Above all, the realisation of the expressive potential of Baroque music found voice almost immediately in Mozart’s own music, at first in the grandiloquent choruses of the great Mass in C minor, but also in a four-part fugue, also in C minor, that he composed for two pianos in 1783, and which five years later he arranged for strings and prefaced with an Adagio much in the style of an overture by Handel (K546). This is no mere exercise in pastiche, but a piece of almost terrifying cumulative power, an acknowledgement of earlier genius that is deeply, almost disturbingly personal.
But a much closer involvement with the music of Handel was still to come. Van Swieten had assembled a group of aristocratic patrons for the purpose of sponsoring performances of rare older choral music, and for their private concerts he invited Mozart to prepare new performing editions of a group of Handel oratorios: Acis and Galatea was the first to receive the treatment in November 1788; Messiah followed in March 1789, and the Ode for St Cecilia’s Day and Alexander’s Feast in July 1790. Doubtless Mozart was glad of the money, but, far from being workaday, the job he carried out on the scores is careful and considered, clearly born out of respect for Handel’s skill and creative personality.
His main objective was to recast Handel’s music – whose original Baroque orchestral line-up of strings, oboes and bassoon and occasional brass and timpani would have seemed a little thin to Classical ears – for an up-to-date ensemble which added flutes, clarinets and horns. He thus brings a warm Viennese glow to the music, but in places Mozart also added his own gloss to events, as for instance in Messiah when he adds a contrapuntal shadow to the stark unison accompaniment of 'The people that walked in darkness', or when he adds his own expressive comments to the already lugubrious 'He sung Darius great and good' in Alexander’s Feast.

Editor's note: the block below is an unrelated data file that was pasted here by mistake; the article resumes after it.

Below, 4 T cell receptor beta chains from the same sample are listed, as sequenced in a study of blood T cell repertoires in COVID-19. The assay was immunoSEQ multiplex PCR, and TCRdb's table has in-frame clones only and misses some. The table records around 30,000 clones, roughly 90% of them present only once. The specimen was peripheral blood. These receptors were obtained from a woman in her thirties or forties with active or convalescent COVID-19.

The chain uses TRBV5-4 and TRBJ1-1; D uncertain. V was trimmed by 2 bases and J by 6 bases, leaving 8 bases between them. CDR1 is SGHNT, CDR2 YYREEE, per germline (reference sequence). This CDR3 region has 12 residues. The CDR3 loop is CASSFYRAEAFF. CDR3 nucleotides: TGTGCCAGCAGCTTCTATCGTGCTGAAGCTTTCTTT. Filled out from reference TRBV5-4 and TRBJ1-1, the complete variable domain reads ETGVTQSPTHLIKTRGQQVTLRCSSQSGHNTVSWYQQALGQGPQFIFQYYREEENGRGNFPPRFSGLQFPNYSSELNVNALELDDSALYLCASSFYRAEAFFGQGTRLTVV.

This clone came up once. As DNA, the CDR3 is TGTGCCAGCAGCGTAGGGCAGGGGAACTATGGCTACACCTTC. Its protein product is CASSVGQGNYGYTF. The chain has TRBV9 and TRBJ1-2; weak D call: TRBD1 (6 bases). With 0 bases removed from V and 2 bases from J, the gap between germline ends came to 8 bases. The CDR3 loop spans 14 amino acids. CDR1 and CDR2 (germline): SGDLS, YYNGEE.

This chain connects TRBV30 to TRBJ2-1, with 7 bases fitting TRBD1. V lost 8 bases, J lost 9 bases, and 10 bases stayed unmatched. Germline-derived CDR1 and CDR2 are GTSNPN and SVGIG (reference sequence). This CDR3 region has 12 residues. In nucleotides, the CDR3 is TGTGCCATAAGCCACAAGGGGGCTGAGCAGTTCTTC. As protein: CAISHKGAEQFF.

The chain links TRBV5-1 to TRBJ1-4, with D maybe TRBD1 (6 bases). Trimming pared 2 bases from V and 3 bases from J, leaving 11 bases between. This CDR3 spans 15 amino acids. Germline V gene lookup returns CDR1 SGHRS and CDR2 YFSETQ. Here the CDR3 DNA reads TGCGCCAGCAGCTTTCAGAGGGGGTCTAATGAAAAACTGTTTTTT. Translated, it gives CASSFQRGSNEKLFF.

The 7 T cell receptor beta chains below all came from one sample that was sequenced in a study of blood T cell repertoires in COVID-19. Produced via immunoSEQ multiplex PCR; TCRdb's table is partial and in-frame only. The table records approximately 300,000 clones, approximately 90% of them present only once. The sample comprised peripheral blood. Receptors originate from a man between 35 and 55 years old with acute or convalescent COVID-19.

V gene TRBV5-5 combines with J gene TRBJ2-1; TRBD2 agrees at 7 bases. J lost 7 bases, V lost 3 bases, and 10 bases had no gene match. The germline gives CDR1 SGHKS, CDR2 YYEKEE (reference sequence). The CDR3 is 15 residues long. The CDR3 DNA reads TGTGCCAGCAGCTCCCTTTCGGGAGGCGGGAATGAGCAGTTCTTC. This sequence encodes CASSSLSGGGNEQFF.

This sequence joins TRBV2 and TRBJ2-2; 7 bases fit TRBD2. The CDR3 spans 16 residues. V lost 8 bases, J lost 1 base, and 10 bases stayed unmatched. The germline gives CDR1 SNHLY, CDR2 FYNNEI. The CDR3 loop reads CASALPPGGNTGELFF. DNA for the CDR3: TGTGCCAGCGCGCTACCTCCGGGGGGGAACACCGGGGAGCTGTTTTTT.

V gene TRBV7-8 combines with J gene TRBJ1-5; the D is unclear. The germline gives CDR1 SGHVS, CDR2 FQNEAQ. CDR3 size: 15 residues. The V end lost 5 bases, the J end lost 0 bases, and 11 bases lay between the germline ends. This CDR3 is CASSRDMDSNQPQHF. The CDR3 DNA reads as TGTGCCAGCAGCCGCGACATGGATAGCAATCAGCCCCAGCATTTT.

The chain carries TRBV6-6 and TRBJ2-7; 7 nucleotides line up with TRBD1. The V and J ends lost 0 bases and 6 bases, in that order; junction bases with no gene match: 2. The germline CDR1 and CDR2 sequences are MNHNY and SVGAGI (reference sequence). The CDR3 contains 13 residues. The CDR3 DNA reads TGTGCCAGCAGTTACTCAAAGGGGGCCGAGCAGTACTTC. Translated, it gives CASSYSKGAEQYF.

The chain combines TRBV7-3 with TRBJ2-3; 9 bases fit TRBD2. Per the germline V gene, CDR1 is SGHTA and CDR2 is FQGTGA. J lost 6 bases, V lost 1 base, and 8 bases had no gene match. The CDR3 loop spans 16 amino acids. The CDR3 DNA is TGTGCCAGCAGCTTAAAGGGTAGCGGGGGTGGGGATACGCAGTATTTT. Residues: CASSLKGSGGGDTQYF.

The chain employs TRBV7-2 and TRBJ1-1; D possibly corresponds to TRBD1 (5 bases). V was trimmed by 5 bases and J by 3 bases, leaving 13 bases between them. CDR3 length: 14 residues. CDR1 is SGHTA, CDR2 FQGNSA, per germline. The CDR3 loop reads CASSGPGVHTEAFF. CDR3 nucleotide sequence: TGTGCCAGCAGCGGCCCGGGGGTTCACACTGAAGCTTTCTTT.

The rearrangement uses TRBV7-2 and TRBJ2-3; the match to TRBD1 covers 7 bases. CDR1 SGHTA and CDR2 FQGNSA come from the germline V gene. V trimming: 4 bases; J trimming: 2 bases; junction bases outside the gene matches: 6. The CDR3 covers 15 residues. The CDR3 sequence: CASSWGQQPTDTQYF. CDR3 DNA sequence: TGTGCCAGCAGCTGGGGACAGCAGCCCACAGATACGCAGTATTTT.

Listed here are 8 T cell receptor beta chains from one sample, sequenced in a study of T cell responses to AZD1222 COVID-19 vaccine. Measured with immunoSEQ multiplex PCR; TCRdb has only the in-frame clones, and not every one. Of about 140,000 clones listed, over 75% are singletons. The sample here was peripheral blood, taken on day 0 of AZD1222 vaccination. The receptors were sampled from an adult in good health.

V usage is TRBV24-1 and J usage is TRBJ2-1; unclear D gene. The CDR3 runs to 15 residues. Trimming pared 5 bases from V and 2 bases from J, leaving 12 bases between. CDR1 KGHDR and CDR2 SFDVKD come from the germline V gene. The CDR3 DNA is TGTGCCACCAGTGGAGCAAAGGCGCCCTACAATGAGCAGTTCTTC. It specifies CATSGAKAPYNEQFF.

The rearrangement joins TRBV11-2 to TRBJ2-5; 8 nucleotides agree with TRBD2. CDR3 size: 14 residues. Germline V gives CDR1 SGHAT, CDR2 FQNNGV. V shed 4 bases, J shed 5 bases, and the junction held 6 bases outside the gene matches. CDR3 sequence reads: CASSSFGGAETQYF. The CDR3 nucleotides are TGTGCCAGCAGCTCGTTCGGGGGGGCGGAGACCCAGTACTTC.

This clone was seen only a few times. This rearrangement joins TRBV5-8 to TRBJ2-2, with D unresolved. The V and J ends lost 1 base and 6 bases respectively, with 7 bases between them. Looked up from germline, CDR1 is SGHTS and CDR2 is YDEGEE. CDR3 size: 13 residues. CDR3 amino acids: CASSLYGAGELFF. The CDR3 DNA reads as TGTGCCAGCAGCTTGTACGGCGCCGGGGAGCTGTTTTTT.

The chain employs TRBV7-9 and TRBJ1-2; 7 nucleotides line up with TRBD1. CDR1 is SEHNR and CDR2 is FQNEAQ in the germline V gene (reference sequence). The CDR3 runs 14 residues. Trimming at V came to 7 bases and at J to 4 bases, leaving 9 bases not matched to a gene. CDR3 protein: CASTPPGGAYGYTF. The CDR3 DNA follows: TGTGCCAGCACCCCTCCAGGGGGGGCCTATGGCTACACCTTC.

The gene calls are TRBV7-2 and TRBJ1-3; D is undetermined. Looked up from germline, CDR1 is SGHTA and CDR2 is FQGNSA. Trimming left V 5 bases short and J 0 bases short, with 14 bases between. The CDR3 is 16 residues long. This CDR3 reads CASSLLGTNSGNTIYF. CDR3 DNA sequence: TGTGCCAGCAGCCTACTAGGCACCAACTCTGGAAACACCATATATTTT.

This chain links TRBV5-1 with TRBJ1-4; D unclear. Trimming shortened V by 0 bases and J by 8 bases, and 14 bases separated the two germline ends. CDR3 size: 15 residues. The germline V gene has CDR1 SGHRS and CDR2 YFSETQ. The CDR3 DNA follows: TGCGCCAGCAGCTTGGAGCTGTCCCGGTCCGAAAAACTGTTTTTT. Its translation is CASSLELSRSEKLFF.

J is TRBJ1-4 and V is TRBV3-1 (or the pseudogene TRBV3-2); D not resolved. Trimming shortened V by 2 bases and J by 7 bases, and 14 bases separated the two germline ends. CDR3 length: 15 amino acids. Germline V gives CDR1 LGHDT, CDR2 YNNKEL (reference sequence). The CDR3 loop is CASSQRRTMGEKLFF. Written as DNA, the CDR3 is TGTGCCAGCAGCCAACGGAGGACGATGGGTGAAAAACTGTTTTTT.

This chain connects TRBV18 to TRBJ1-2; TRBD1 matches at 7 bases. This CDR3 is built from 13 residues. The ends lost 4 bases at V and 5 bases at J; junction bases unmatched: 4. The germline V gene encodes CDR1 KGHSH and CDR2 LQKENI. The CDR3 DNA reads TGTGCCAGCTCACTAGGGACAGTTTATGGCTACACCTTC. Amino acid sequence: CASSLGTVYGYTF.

Elsewhere there were more purely practical considerations to be taken into account: the art of clarino (or high natural trumpet-playing) needed for 'The trumpet shall sound' was already a lost one in Mozart’s day, so instead he devised a new obbligato part for horn.
It is perhaps only in recent decades that the idea of re-orchestrating Handel has come to need defending; for much of the two centuries following Handel’s death it was almost taken for granted. What is more, Mozart’s arrangements enjoyed considerable prestige during the 19th century following their publication in the early 1800s, withMessiah in particular serving as a starting-point for numerous subsequent editions and re-arrangements, including the one produced in 1902 by Ebenezer Prout and much used by Britain’s choral societies throughout much of the last century.
As for van Swieten, no doubt heartened by his successes in getting Handel’s oratorios performed, he later commissioned through his noble friends (now known as the Gesellschaft der Associierten) two original oratorios by Haydn, The Creation and The Seasons, both of which took the Handelian model forward into the 19th century, where it continued to flourish as a genre, most notably at the hands of Mendelssohn. According to his widow, Mozart himself would have composed oratorios of his own had he lived. Van Swieten it most probably was, too, who introduced Handel’s music to Beethoven around 1800 (perhaps partly in Mozart’s editions); Beethoven later raised Handel above Mozart to stand at the head of his own personal pantheon of great composers.
Antiquarian though he was, van Swieten thus well understood how to give his treasures life beyond that of the museum piece. He also seems to have appreciated not only the value of bringing Handel into Mozart’s life, but also the returns it would bring for both composers’ reputations, as he revealed in a letter to Mozart: 'Anyone who can clothe Handel so solemnly and so tastefully that he pleases modern fashion on the one hand, and on the other shows him in his sublimity, has felt his worth, has understood him, has penetrated the source of his expression, from which he can and will draw with assurance.' Thank goodness the opportunity did not go begging!